RB Bishop Sankey
(2013 RB Rank—N/A)
The Titans made Bishop Sankey the first running back chosen in the 2014 draft and it is clear that they feel he has the ability to replace Chris Johnson. They might not elevate him to the top of the depth chart at the outset of training camp because of his status as a rookie, but he should be their number one guy by Week One of the regular season. Part of this is due to the lack of quality competition to handle anything close to a full workload of carries. Shonn Greene continues to deal with knee problems and has seen his role reduced. Jackie Battle provides depth and could be moved to fullback while other players like Dexter McCluster are complementary pieces within the offense. Meanwhile Sankey has the skills to develop into a very good three-down running back within a balanced offense geared to move the chains. His solid hands will also make him a nice safety valve for Jake Locker and PPR owners. Whether Sankey can become the next stalwart rookie fantasy back will depend on his durability and ability to adjust to the pro game as a runner and blocker. He has shown that he can handle a larger workload as a two-year starter for Washington yet the possibility of hitting a “rookie wall” remains. Potential Sankey investors will want to follow his preseason progress very closely to see whether the same exceptional vision that he displayed in college will not be negated by the quicker NFL defenses.
RB Shonn Greene
(2013 RB Rank—#56, 5.2 FPts/G)
Shonn Greene saw his fantasy stock plunge when he was employed as the short yardage specialist behind Chris Johnson last year. The net results were a career-low 77 rushing attempts and off-season knee surgery that kept him out of OTAs and mini camp. The addition of Bishop Sankey and Dexter McCluster combined with the presence of Jackie Battle mean Greene’s fantasy upside is likely to remain limited. If Greene is able to use training camp to work his way back to full health, he should be the first choice near the goal line. Greene’s conversion rate is decent; however, opportunities to increase his volume of work are not nearly as rewarding as other backfield vultures. As a touchdown-or-bust player with significant health risk on a team that is expected to be in the lower half of the league in offensive output, Greene is a risky investment for the 2104 fantasy campaign.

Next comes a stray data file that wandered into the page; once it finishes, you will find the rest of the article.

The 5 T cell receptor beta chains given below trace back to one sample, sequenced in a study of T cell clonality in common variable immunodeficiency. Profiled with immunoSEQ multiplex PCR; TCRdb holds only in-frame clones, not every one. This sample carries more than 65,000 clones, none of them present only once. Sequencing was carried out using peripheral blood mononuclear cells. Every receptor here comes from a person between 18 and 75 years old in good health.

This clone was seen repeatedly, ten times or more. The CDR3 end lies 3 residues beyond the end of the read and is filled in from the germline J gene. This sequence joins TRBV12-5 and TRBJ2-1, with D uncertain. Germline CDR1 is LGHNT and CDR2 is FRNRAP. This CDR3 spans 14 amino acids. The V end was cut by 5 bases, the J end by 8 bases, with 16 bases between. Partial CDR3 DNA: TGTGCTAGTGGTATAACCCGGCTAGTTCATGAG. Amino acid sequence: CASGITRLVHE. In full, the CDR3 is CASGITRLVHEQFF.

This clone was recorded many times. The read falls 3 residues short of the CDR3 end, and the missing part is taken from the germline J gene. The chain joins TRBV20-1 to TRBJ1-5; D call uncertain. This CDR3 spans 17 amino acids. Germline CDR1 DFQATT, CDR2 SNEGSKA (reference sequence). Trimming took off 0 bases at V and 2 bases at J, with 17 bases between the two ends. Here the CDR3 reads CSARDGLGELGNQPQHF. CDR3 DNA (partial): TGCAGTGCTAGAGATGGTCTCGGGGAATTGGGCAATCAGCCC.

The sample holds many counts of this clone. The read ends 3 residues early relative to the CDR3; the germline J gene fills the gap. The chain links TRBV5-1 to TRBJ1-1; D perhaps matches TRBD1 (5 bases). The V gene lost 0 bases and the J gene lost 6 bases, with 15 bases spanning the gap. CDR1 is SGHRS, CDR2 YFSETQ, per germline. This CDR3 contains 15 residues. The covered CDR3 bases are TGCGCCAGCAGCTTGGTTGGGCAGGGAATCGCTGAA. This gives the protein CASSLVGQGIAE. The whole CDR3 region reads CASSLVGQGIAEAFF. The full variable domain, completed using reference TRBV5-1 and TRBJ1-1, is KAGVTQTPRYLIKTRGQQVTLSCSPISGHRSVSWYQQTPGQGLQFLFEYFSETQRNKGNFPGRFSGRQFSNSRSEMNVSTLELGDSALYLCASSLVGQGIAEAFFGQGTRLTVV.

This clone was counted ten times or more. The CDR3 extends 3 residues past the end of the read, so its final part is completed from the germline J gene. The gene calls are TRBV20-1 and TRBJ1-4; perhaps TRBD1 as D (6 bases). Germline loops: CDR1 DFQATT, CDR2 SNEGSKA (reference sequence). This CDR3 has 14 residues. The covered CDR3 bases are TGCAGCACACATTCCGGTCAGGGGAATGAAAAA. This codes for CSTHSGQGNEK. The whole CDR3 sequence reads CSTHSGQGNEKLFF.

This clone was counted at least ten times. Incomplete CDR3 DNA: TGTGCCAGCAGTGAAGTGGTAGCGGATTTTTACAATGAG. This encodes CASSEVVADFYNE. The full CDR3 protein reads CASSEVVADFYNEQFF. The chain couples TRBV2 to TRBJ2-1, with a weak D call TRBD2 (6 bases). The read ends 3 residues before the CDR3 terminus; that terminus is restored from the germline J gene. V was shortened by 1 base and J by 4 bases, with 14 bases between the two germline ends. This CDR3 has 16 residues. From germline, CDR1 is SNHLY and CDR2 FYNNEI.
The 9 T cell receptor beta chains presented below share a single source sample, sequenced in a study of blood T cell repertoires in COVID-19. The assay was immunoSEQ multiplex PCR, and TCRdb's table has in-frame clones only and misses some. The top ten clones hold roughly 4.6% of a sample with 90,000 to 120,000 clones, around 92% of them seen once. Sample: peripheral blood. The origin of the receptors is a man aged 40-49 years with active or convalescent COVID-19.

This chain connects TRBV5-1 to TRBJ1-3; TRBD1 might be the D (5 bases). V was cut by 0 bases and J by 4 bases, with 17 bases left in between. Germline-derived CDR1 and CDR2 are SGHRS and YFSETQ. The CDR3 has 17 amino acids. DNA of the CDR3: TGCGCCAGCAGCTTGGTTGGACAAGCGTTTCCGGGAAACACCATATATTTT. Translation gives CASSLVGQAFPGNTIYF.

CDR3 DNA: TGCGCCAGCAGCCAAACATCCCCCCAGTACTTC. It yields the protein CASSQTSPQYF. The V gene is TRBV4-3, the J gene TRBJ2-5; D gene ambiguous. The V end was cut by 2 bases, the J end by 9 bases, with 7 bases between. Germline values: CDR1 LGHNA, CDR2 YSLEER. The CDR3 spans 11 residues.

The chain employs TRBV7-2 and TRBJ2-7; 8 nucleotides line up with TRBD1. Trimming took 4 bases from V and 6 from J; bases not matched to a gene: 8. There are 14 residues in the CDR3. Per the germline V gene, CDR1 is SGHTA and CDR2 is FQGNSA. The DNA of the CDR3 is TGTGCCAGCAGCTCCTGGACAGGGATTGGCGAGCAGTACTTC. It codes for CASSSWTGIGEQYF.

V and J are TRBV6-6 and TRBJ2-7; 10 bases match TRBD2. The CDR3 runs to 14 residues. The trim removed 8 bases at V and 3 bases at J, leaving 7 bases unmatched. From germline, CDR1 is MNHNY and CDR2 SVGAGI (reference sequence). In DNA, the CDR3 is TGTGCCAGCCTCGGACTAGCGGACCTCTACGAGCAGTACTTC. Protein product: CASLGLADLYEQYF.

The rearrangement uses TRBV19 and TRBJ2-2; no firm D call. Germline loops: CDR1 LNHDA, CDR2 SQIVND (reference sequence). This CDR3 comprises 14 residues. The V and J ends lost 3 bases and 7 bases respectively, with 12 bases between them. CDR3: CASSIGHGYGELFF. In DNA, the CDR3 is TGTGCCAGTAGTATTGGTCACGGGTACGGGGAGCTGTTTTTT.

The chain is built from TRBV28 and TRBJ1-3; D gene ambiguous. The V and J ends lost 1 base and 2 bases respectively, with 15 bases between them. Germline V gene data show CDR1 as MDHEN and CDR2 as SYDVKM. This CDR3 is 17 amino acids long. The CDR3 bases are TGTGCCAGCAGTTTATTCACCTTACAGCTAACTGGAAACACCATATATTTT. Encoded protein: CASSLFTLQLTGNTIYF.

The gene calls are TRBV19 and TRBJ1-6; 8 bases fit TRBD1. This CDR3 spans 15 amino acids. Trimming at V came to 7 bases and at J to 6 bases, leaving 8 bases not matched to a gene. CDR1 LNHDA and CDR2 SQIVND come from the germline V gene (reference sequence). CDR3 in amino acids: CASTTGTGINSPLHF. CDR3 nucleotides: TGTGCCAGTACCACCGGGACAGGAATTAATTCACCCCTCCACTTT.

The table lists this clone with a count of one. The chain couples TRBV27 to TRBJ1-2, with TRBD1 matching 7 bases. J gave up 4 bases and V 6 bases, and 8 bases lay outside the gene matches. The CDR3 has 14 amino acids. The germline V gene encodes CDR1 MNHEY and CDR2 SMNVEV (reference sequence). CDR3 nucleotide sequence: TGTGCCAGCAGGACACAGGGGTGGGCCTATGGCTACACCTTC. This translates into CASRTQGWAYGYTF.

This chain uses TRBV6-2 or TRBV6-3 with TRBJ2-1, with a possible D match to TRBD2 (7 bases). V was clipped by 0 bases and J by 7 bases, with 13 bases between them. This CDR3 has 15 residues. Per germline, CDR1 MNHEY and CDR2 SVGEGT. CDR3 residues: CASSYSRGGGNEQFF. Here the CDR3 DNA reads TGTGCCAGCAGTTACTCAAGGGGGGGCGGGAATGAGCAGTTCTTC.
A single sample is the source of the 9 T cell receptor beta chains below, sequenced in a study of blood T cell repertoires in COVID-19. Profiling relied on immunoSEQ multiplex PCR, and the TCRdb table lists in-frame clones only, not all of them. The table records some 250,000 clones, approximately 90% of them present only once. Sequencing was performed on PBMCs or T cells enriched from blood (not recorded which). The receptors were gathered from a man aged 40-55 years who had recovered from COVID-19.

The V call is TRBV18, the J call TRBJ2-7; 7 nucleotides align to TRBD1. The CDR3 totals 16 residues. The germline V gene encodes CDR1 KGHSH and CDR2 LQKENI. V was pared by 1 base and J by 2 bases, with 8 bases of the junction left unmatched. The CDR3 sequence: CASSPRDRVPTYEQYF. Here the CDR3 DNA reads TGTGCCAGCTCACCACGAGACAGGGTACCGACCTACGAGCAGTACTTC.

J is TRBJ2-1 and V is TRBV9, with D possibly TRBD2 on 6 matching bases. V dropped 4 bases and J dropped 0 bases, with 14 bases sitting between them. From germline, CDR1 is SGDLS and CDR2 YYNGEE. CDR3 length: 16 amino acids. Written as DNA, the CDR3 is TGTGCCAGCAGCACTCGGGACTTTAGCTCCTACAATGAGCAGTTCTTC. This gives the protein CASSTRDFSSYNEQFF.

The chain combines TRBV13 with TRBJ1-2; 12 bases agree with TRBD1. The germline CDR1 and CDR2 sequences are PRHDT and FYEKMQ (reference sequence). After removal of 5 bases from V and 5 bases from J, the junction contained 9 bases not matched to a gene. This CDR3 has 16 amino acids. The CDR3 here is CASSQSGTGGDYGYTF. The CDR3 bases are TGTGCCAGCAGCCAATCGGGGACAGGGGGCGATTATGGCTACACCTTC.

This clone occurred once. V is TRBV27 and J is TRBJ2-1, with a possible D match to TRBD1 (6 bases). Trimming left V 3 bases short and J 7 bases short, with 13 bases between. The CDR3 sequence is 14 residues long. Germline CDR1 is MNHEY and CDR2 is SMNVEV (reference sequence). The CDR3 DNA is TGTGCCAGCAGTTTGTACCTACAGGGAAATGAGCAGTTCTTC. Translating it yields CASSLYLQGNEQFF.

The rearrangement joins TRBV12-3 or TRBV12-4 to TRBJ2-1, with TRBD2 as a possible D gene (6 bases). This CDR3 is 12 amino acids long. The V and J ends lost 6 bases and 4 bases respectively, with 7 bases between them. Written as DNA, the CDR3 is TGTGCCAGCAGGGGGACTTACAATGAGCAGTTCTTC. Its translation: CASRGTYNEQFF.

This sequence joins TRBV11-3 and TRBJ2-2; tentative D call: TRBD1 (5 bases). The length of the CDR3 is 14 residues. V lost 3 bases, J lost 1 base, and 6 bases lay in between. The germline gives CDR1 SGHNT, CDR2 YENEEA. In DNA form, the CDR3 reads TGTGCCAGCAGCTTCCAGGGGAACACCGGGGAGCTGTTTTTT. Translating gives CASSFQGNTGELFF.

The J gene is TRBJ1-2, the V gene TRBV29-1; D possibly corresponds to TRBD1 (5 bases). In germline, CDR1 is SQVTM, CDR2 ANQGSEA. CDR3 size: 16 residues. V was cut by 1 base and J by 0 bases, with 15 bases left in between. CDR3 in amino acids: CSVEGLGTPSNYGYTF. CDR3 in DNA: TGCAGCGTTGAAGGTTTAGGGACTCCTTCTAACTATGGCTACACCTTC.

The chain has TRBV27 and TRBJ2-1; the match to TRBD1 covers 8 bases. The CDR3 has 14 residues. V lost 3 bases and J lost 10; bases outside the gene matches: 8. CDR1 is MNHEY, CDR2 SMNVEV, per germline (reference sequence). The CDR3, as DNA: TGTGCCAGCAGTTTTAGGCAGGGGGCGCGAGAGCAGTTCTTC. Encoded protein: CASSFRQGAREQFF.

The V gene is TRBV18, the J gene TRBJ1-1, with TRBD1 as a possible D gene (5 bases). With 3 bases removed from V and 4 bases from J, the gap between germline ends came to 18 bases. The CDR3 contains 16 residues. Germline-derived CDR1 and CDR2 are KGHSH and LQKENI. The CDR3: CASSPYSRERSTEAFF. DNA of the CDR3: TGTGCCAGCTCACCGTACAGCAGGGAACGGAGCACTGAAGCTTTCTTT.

Kendall Wright will need to increase his TD total to be considered a true WR1.
WR Kendall Wright
(2013 WR Rank—#31, 7.5 FPts/G)
The Titans invested a first-round pick in Kendall Wright two years ago and they are already seeing dividends. In the 2013 season, Wright notched his first 1,000-yard season and ended up just six catches short of the century mark. This year, fantasy owners will not want to sleep on Wright. A player who will be labeled short on touchdown potential on a run-first team, Wright stands to make the most gains in the new offensive system considering the passing game ranked 20th or worse in passing yards and touchdowns. More efficiency should equate to more overall production for the top targets. Furthermore, the team did well in using the short yardage passing game. Those attributes not only suit Wright’s game extremely well, but also are the backbone for success in any West Coast playbook. Wright spent part of the offseason working with Robert Griffin III in preparation of taking his game to an even higher level for 2014. One of only a few receivers with a realistic shot at 100 receptions; Wright is only a few touchdown receptions away from being a solid WR2 in PPR leagues. In every other format, Wright becomes an attractive investment in the middle rounds as one of the better WR3 upside plays.
WR Nate Washington
(2013 WR Rank—#36, 6.9 FPts/G)
Since Derrick Mason’s departure following the 2004 season, five different players have led the team in receiving yards. Nate Washington led the team twice, most recently two years ago with a whopping 746 yards. While Kendall Wright passed him on the depth chart, Washington should remain a starter as he prepares for his ninth season in the league. As the offense evolves around younger players, a decline is expected to keep the veteran’s fantasy value to that of a bye week replacement option. Should quarterback Jake Locker find his way in 2014, Washington would top out as a WR4 or WR5 depending on the number of teams in your league
WR Dexter McCluster
(2013 WR Rank—#68, 4.2 FPts/G)
Could this be the year when Dexter McCluster finally gets enough touches to be a consistent threat on offense as well as special teams? As offenses continue to evolve in today’s NFL so too does the role of the scatback. The elusive McCluster has never been able to earn both carries and targets during a single season but that might change in Tennessee. New head coach Ken Whisenhunt successfully found a way to maximize Danny Woodhead’s skills as both a runner and receiver to yield 193 combined targets and rushing attempts last season. If McCluster were put into a similar role, he would have flex consideration most weeks. Having witnessed a young Chris Johnson run past defenses in the past, Tennessee is not afraid to gamble by putting the ball in the hands of speedy playmakers.
WR Justin Hunter
(2013 WR Rank—#73, 4.6 FPts/G)